* There was little movement again this week in several key indicators. Euribor-OIS continued to trend downwards, falling 4 bps over last week. Over the same period, the TED spread remained flat. Both of these series have largely renormalized.
* European and American Bank CDS tightened week over week.
* European sovereign swaps mostly tightened week over week with only Portugal and Ireland widening.
* The MCDX measure of municipal default risk fell 10.6% last week.
* The 2-10 spread widened significantly week over week, ending 29 basis points higher. A sustained period of widening would be positive for bank margins.
Financial Risk Monitor Summary
• Short-term(WoW): Positive / 6 of 12 improved / 0 out of 12 worsened / 6 of 12 unchanged
• Intermediate-term(WoW): Positive / 7 of 12 improved / 1 out of 12 worsened / 4 of 12 unchanged
• Long-term(WoW): Negative / 1 of 12 improved / 5 out of 12 worsened / 6 of 12 unchanged
1. US Financials CDS Monitor – Swaps tightened for 20 of 27 major domestic financial company reference entities last week.
Tightened the most WoW: BAC, GS, C
Widened the most WoW: MBI, MMC, CB
Tightened the most MoM: AIG, BAC, PRU
Widened the most/ tightened the least MoM: MBI, AON, MMC
2. European Financials CDS Monitor – Bank swaps were tighter in Europe last week for 36 of the 40 reference entities. The average tightening was 3.9% and the median tightening was 5.9%.
3. European Sovereign CDS – European Sovereign Swaps mostly tightened over last week. German sovereign swaps tightened by 10.5% (-8 bps to 69 ) and Portuguese sovereign swaps widened by 3.9% (49 bps to 1283).
4. High Yield (YTM) Monitor – High Yield rates were flat last week, ending at 7.01.
5. Leveraged Loan Index Monitor – The Leveraged Loan Index rose 3.6 points last week, ending at 1646.
6. TED Spread Monitor – The TED spread was flat last week, ending the week at 39.
7. Journal of Commerce Commodity Price Index – The JOC index rose 0.5 points, ending the week at -7.65 versus -8.1 the prior week.
8. Euribor-OIS spread – The Euribor-OIS spread (the difference between the euro interbank lending rate and overnight indexed swaps) measures bank counterparty risk in the Eurozone. The OIS is analogous to the effective Fed Funds rate in the United States. Banks lending at the OIS do not swap principal, so counterparty risk in the OIS is minimal. By contrast, the Euribor rate is the rate offered for unsecured interbank lending. Thus, the spread between the two isolates counterparty risk. The Euribor-OIS spread tightened by 4 bps to 49 bps.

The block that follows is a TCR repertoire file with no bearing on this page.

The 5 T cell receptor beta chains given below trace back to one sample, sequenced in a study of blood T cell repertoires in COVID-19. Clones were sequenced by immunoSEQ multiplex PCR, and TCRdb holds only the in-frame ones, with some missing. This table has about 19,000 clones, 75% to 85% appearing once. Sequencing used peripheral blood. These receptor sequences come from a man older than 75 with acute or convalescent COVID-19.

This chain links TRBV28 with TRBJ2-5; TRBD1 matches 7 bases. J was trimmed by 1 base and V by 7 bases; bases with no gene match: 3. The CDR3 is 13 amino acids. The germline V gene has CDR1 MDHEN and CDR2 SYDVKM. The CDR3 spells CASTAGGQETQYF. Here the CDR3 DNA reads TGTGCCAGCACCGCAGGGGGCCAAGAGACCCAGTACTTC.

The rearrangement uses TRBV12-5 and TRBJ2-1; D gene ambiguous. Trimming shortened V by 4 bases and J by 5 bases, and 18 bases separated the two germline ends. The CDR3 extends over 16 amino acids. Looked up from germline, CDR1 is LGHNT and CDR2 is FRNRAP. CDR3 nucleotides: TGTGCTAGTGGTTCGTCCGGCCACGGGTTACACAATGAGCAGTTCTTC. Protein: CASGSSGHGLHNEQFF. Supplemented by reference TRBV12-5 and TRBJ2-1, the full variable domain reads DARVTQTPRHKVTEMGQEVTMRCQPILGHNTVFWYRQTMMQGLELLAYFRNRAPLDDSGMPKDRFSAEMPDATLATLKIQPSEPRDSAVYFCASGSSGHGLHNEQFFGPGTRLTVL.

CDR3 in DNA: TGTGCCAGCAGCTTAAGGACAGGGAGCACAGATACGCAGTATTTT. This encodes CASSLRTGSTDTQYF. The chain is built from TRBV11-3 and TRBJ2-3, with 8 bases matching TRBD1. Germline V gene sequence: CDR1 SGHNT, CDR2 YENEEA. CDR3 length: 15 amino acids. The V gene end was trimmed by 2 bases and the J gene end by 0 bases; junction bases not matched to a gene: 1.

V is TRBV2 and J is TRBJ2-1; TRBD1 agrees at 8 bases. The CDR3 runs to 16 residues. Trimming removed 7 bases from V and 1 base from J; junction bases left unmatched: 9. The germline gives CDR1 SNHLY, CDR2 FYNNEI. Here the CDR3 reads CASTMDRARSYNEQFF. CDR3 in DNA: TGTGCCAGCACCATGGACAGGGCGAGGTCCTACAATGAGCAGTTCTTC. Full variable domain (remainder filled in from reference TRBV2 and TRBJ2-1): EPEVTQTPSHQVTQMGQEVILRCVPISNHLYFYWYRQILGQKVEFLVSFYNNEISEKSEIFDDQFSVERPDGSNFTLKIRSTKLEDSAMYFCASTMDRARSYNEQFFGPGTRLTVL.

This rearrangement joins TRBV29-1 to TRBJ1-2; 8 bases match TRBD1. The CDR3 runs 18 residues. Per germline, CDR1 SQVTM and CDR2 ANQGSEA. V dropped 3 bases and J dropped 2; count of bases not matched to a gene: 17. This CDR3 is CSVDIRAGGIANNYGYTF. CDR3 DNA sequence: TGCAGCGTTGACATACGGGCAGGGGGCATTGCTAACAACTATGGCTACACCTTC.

9. ECB Liquidity Recourse to the Deposit Facility – The ECB Liquidity Recourse to the Deposit Facility measures banks’ overnight deposits with the ECB. Taken in conjunction with excess reserves, the ECB deposit facility measures excess liquidity in the Euro banking system. An increase in this metric shows that banks are borrowing from the ECB. In other words, the deposit facility measures one element of the ECB response to the crisis.
10. Markit MCDX Index Monitor – The Markit MCDX is a measure of municipal credit default swaps. We believe this index is a useful indicator of pressure in state and local governments. Markit publishes index values daily on six 5-year tenor baskets including 50 reference entities each. Each basket includes a diversified pool of revenue and GO bonds from a broad array of states. We track the 14-V1. Last week spreads tightened, ending the week at 115 bps versus 129 bps the prior week.
11. Baltic Dry Index – The Baltic Dry Index measures international shipping rates of dry bulk cargo, mostly commodities used for industrial production. Higher demand for such goods, as manifested in higher shipping rates, indicates economic expansion. Last week the index rose 50 points, ending the week at 874 versus 824 the prior week.
12. 2-10 Spread – We track the 2-10 spread as an indicator of bank margin pressure. Last week the 2-10 spread widened to 193 bps, 23 bps wider than a week ago.
Margin Debt - January
We publish NYSE Margin Debt every month when it’s released. NYSE Margin debt hit its post-2007 peak in April of 2011 at $320.7 billion. The chart below shows the S&P 500 overlaid against NYSE margin debt going back to 1997. In this chart both the S&P 500 and margin debt have been inflation adjusted (back to 1990 dollar levels), and we’re showing margin debt levels in standard deviations relative to the mean covering the period 1. While this may sound complicated, the message is really quite simple. First, when margin debt gets to 1.5 standard deviations or greater, as it did last April, that has historically been a signal of extreme risk in the equity market - the last two times it did this the equity market lost half its value in the ensuing period. We flagged this for the first time back in May 2011. The second point is that margin debt trends tend to exhibit high degrees of autocorrelation. In other words, the last few months’ change in margin debt is the best predictor of the change we’ll see in the next few months. This is important because it means that margin debt, which retraced back to +0.55 standard deviations in November, still has a long way to go. We would need to see it approach -0.5 to -1.0 standard deviations before the trend runs its course. There’s plenty of room for short/intermediate term reversals within this broader secular move, as we saw in December and January's print of +0.53 and +0.70 standard deviations. Overall, however, this setup represents a long-term headwind for the market. One limitation of this series is that it is reported on a lag. The chart shows data through January.
Joshua Steiner, CFA
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